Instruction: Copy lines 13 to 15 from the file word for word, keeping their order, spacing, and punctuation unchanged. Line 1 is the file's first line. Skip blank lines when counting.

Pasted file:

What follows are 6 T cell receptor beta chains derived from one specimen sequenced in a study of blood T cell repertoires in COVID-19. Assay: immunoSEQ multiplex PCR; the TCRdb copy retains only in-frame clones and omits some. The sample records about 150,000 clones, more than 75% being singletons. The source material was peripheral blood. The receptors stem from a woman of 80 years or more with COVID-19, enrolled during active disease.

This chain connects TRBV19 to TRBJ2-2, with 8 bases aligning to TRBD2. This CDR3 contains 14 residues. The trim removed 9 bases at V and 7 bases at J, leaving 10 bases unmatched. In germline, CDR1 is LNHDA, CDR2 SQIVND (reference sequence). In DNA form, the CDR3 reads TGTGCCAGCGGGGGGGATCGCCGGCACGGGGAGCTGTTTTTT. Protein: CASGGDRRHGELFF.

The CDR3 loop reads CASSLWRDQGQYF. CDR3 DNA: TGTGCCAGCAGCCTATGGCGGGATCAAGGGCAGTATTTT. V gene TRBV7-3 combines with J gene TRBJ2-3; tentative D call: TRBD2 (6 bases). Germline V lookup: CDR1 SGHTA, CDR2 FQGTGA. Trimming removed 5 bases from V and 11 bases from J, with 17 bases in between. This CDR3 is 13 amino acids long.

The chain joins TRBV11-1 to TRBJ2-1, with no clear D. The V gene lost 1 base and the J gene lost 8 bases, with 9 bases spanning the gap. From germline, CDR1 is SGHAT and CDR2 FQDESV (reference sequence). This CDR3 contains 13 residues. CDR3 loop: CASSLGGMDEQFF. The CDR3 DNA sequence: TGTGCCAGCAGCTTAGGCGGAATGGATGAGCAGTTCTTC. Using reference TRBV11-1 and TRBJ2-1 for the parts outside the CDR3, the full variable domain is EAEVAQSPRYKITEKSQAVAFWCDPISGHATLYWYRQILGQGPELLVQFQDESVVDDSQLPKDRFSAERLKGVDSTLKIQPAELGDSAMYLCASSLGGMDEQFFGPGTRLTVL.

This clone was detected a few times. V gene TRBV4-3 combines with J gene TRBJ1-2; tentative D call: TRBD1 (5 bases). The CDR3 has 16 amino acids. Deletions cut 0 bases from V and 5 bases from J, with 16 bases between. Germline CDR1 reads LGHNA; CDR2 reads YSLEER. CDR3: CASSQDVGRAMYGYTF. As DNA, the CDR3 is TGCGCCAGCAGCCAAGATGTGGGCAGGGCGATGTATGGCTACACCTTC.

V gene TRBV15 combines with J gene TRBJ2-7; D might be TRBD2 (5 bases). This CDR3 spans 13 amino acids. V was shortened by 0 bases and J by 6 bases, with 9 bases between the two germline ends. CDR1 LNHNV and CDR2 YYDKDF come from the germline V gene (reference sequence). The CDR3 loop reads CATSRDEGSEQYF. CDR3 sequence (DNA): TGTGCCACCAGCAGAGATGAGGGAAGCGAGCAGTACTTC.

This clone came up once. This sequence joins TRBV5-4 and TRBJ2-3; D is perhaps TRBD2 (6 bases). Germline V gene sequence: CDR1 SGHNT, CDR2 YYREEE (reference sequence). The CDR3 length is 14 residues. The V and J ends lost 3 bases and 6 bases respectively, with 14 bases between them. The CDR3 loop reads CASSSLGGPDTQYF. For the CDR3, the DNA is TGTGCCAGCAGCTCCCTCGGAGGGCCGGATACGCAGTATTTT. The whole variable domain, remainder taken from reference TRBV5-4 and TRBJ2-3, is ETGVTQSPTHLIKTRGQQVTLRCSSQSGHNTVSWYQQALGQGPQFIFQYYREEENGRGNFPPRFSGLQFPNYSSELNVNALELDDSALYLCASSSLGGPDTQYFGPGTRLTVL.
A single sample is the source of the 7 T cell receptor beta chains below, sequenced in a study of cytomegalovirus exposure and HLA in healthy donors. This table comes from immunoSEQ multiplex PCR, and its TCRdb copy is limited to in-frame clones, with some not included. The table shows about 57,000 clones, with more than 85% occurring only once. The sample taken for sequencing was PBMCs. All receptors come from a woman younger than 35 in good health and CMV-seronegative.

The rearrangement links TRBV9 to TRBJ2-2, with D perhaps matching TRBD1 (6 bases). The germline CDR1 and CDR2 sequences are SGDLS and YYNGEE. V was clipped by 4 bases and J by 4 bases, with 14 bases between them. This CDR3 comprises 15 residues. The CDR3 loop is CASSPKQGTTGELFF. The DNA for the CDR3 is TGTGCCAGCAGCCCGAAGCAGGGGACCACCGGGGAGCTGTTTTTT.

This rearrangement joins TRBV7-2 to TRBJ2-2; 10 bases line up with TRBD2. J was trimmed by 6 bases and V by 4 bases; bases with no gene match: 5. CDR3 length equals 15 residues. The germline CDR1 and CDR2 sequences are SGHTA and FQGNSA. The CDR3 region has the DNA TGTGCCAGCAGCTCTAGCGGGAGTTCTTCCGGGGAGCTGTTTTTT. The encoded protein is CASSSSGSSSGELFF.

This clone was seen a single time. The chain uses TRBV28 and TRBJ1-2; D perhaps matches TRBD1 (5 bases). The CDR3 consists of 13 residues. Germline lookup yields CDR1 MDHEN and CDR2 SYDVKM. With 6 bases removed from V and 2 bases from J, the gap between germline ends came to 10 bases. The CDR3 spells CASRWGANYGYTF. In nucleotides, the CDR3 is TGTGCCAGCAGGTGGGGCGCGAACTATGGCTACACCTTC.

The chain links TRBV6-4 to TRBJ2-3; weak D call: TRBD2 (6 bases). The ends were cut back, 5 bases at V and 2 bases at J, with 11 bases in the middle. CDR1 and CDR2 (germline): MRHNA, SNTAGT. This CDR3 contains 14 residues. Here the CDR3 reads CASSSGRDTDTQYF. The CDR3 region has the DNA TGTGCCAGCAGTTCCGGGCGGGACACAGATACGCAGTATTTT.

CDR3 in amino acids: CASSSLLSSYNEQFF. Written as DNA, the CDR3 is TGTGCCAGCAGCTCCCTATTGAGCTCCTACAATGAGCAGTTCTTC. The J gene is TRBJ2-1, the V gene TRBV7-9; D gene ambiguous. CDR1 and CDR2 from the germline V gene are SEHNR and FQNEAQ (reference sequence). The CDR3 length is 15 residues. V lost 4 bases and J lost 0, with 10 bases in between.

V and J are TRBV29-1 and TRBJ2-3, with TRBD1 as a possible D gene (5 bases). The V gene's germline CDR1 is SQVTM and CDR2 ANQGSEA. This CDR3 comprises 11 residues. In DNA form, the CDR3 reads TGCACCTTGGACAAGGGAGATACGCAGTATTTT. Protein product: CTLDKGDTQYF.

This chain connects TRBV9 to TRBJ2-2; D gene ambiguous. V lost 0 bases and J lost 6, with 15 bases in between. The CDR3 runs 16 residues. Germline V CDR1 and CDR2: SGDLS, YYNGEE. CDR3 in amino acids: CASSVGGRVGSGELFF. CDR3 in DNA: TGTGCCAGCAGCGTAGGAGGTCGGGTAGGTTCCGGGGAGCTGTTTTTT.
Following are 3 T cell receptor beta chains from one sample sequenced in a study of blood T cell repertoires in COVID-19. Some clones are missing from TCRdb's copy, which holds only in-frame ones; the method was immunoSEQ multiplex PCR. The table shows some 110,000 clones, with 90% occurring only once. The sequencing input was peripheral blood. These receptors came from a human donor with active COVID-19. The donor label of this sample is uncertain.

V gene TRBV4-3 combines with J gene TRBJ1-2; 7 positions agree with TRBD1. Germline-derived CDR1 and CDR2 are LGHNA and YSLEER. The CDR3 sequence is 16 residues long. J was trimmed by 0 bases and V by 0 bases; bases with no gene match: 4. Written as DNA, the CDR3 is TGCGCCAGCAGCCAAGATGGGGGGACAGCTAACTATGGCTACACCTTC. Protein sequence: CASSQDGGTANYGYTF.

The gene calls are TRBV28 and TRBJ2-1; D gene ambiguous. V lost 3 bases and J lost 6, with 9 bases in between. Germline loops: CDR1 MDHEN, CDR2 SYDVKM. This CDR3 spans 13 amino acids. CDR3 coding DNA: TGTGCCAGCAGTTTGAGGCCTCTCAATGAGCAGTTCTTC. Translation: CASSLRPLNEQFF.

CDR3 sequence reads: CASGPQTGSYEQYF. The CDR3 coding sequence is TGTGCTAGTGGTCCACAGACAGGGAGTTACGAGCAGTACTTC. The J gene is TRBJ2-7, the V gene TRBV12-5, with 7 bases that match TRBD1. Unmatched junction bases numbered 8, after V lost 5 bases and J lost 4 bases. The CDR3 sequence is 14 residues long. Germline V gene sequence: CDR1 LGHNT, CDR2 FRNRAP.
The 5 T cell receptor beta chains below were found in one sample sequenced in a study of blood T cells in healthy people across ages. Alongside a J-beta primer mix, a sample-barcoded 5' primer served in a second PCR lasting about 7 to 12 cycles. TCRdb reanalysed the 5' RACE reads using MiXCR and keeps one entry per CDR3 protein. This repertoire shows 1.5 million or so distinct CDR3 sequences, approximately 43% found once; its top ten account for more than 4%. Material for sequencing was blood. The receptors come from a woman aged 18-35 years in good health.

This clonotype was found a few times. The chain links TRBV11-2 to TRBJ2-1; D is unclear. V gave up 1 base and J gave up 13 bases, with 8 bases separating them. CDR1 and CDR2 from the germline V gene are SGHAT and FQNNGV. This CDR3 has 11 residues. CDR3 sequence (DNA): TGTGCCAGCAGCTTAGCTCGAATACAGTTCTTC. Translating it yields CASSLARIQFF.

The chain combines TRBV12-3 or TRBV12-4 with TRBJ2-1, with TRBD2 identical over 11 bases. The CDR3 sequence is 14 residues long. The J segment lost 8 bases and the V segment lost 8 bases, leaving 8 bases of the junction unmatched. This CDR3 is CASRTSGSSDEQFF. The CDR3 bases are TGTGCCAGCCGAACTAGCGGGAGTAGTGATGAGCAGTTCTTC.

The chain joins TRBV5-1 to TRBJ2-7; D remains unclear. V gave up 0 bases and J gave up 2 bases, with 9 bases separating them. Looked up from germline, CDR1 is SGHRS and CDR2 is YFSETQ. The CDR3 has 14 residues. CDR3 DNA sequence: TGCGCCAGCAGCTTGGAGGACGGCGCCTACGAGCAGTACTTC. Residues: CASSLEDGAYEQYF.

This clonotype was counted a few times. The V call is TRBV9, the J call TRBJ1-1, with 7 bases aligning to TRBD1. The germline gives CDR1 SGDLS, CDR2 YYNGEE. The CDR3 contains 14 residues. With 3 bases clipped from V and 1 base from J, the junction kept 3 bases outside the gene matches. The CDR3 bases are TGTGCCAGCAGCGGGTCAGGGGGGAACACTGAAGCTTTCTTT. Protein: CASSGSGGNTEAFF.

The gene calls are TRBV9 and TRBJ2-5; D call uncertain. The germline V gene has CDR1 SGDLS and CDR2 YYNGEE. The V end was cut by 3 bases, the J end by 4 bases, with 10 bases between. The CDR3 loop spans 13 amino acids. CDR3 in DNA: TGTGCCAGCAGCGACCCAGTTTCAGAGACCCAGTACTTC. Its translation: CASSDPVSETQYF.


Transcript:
CDR3 in amino acids: CASSSLLSSYNEQFF. Written as DNA, the CDR3 is TGTGCCAGCAGCTCCCTATTGAGCTCCTACAATGAGCAGTTCTTC. The J gene is TRBJ2-1, the V gene TRBV7-9; D gene ambiguous. CDR1 and CDR2 from the germline V gene are SEHNR and FQNEAQ (reference sequence). The CDR3 length is 15 residues. V lost 4 bases and J lost 0, with 10 bases in between.

V and J are TRBV29-1 and TRBJ2-3, with TRBD1 as a possible D gene (5 bases). The V gene's germline CDR1 is SQVTM and CDR2 ANQGSEA. This CDR3 comprises 11 residues. In DNA form, the CDR3 reads TGCACCTTGGACAAGGGAGATACGCAGTATTTT. Protein product: CTLDKGDTQYF.

This chain connects TRBV9 to TRBJ2-2; D gene ambiguous. V lost 0 bases and J lost 6, with 15 bases in between. The CDR3 runs 16 residues. Germline V CDR1 and CDR2: SGDLS, YYNGEE. CDR3 in amino acids: CASSVGGRVGSGELFF. CDR3 in DNA: TGTGCCAGCAGCGTAGGAGGTCGGGTAGGTTCCGGGGAGCTGTTTTTT.